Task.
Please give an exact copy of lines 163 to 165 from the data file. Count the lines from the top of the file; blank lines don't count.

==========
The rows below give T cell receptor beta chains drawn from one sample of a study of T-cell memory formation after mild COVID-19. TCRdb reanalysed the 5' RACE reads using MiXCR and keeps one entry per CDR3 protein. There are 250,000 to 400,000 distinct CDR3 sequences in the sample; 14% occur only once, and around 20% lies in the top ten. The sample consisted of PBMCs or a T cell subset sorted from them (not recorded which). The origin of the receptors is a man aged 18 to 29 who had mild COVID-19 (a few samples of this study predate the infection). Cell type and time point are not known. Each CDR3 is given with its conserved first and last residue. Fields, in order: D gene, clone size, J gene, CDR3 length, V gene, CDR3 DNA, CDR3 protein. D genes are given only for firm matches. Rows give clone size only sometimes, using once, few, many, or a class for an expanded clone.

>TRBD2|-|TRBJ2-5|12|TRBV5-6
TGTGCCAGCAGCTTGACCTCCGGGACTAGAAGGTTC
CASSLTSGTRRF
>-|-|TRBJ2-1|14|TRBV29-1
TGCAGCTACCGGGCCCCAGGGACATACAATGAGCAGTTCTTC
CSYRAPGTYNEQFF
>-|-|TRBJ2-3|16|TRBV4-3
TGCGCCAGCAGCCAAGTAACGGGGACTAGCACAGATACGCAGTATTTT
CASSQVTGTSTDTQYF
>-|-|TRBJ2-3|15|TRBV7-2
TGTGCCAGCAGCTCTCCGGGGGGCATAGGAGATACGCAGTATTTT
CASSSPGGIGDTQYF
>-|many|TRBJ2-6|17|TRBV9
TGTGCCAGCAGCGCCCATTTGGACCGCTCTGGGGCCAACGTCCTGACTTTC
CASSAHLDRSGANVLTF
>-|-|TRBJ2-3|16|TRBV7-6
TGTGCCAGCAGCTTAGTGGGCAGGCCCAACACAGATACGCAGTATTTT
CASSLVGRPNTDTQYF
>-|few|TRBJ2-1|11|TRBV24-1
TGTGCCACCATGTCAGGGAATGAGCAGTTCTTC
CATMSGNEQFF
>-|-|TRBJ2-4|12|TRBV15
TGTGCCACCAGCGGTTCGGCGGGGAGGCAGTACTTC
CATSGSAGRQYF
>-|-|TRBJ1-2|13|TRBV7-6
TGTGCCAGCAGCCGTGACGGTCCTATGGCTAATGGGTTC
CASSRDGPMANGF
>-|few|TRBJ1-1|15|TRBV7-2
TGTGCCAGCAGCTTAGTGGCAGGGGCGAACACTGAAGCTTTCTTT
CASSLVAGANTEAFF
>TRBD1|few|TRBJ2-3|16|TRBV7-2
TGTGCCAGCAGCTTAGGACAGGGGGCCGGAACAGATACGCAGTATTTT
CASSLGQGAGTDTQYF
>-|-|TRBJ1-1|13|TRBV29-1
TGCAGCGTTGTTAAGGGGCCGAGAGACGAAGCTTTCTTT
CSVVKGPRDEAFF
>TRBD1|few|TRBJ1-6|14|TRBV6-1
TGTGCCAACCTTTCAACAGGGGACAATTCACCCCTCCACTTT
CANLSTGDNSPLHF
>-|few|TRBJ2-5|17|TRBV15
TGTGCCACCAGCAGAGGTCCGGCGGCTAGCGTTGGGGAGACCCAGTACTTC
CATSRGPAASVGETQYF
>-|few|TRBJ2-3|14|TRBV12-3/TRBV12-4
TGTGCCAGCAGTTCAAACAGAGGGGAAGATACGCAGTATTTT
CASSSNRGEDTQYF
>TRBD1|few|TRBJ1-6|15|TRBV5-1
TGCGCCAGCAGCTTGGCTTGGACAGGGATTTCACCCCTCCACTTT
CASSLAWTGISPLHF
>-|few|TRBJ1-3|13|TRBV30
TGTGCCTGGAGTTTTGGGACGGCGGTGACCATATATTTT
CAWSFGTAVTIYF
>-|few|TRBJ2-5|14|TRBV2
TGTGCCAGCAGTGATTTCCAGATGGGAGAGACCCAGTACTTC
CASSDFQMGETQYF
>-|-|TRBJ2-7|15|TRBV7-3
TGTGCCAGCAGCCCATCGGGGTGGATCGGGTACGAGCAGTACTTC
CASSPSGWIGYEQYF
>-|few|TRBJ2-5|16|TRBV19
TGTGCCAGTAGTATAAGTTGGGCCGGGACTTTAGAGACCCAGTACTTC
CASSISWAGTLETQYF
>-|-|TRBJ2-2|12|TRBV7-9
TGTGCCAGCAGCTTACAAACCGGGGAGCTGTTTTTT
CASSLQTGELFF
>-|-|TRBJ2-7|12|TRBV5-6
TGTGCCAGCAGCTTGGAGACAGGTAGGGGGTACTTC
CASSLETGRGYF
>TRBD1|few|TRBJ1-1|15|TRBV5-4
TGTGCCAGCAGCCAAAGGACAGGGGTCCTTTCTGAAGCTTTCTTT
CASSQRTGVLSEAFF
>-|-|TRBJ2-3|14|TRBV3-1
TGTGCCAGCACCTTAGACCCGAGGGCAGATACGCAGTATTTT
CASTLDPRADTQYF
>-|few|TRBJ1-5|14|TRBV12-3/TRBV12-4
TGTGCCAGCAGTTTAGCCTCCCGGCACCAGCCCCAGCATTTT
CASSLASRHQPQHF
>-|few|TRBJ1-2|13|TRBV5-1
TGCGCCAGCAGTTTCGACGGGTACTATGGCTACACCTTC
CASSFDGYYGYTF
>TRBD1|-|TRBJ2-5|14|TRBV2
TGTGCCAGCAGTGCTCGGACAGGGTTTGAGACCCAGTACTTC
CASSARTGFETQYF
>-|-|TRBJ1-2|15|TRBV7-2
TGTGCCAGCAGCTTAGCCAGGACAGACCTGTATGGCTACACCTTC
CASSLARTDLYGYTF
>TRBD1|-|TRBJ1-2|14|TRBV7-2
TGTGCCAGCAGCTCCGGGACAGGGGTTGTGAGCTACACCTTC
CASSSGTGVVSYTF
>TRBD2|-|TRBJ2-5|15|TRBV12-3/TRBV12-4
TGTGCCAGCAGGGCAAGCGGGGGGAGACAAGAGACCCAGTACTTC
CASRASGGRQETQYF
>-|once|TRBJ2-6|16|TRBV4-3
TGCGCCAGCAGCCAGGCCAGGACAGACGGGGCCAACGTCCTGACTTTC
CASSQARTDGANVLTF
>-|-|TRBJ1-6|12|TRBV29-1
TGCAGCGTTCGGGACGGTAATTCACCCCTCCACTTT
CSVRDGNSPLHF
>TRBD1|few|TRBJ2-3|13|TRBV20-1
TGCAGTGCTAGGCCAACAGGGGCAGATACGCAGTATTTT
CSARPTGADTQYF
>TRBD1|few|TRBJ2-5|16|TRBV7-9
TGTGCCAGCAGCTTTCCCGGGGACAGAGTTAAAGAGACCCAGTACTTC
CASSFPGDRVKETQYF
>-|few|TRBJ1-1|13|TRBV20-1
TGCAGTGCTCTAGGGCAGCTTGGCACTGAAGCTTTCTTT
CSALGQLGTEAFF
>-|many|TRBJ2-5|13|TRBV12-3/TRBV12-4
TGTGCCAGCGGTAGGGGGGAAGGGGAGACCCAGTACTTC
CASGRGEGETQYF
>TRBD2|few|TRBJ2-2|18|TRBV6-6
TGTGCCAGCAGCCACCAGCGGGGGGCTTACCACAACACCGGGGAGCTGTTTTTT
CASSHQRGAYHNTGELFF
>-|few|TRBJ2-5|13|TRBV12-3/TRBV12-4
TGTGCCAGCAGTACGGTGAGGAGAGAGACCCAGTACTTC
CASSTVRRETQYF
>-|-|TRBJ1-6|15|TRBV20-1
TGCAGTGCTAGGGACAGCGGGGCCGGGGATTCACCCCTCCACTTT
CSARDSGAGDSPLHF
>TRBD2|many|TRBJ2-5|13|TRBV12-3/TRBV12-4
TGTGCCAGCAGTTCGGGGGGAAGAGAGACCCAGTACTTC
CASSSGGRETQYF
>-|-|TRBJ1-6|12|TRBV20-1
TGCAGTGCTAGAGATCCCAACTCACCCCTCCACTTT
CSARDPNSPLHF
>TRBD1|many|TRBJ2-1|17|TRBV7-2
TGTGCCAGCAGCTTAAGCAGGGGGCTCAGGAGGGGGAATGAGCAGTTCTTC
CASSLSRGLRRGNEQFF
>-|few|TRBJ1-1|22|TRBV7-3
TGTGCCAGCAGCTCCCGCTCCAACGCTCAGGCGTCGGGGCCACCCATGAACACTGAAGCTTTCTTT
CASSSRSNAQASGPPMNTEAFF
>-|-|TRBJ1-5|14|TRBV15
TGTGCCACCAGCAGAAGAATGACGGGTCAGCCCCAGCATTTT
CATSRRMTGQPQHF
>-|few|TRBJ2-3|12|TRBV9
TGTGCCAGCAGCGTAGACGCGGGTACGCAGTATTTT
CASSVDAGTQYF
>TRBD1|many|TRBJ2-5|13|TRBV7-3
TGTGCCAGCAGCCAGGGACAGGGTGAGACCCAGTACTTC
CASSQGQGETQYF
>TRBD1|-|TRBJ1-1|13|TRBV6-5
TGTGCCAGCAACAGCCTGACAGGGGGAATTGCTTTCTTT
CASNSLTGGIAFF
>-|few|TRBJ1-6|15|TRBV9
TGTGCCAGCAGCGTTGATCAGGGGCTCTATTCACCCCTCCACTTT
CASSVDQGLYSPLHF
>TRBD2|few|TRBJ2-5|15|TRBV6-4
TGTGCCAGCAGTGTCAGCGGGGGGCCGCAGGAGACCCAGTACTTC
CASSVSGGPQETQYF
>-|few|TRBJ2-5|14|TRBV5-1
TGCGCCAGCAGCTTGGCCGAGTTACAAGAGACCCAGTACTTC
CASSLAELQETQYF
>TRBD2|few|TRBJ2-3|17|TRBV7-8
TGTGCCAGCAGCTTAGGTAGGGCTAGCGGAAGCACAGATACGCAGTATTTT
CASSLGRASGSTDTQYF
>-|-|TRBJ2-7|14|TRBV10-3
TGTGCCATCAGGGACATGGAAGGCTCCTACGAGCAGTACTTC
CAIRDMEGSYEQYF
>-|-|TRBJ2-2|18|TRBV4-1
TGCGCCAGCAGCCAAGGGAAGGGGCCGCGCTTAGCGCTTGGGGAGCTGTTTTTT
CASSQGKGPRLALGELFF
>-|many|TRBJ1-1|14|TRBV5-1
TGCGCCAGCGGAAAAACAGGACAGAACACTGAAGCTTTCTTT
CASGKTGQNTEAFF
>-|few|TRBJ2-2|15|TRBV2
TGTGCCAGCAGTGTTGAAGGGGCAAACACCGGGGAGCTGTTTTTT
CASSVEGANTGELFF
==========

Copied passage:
CASGKTGQNTEAFF
>-|few|TRBJ2-2|15|TRBV2
TGTGCCAGCAGTGTTGAAGGGGCAAACACCGGGGAGCTGTTTTTT